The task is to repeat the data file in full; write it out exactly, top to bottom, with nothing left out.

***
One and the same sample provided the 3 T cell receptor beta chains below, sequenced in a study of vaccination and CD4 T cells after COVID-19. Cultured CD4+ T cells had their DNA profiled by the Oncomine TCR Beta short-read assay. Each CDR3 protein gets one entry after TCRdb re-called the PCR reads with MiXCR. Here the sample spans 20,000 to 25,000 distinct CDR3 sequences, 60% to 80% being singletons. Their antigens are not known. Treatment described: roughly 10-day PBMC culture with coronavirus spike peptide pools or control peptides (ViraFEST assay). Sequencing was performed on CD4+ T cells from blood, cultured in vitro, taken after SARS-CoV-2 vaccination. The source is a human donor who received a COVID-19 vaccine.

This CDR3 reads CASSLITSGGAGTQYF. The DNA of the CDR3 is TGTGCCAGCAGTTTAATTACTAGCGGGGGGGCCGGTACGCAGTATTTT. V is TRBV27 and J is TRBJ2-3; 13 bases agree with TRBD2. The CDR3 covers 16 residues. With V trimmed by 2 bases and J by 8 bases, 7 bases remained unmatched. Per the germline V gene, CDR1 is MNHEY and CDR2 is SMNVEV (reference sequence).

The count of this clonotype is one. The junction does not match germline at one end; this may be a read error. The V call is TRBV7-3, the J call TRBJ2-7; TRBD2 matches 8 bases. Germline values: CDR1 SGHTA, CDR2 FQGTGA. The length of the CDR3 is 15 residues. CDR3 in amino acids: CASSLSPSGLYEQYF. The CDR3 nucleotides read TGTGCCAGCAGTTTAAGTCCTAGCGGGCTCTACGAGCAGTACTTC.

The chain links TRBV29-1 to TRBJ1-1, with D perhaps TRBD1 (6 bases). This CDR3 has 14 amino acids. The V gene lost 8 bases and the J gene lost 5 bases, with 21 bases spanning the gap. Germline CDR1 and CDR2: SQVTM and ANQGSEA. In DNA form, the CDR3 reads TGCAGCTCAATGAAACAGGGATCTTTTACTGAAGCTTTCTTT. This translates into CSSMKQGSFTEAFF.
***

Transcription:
One and the same sample provided the 3 T cell receptor beta chains below, sequenced in a study of vaccination and CD4 T cells after COVID-19. Cultured CD4+ T cells had their DNA profiled by the Oncomine TCR Beta short-read assay. Each CDR3 protein gets one entry after TCRdb re-called the PCR reads with MiXCR. Here the sample spans 20,000 to 25,000 distinct CDR3 sequences, 60% to 80% being singletons. Their antigens are not known. Treatment described: roughly 10-day PBMC culture with coronavirus spike peptide pools or control peptides (ViraFEST assay). Sequencing was performed on CD4+ T cells from blood, cultured in vitro, taken after SARS-CoV-2 vaccination. The source is a human donor who received a COVID-19 vaccine.

This CDR3 reads CASSLITSGGAGTQYF. The DNA of the CDR3 is TGTGCCAGCAGTTTAATTACTAGCGGGGGGGCCGGTACGCAGTATTTT. V is TRBV27 and J is TRBJ2-3; 13 bases agree with TRBD2. The CDR3 covers 16 residues. With V trimmed by 2 bases and J by 8 bases, 7 bases remained unmatched. Per the germline V gene, CDR1 is MNHEY and CDR2 is SMNVEV (reference sequence).

The count of this clonotype is one. The junction does not match germline at one end; this may be a read error. The V call is TRBV7-3, the J call TRBJ2-7; TRBD2 matches 8 bases. Germline values: CDR1 SGHTA, CDR2 FQGTGA. The length of the CDR3 is 15 residues. CDR3 in amino acids: CASSLSPSGLYEQYF. The CDR3 nucleotides read TGTGCCAGCAGTTTAAGTCCTAGCGGGCTCTACGAGCAGTACTTC.

The chain links TRBV29-1 to TRBJ1-1, with D perhaps TRBD1 (6 bases). This CDR3 has 14 amino acids. The V gene lost 8 bases and the J gene lost 5 bases, with 21 bases spanning the gap. Germline CDR1 and CDR2: SQVTM and ANQGSEA. In DNA form, the CDR3 reads TGCAGCTCAATGAAACAGGGATCTTTTACTGAAGCTTTCTTT. This translates into CSSMKQGSFTEAFF.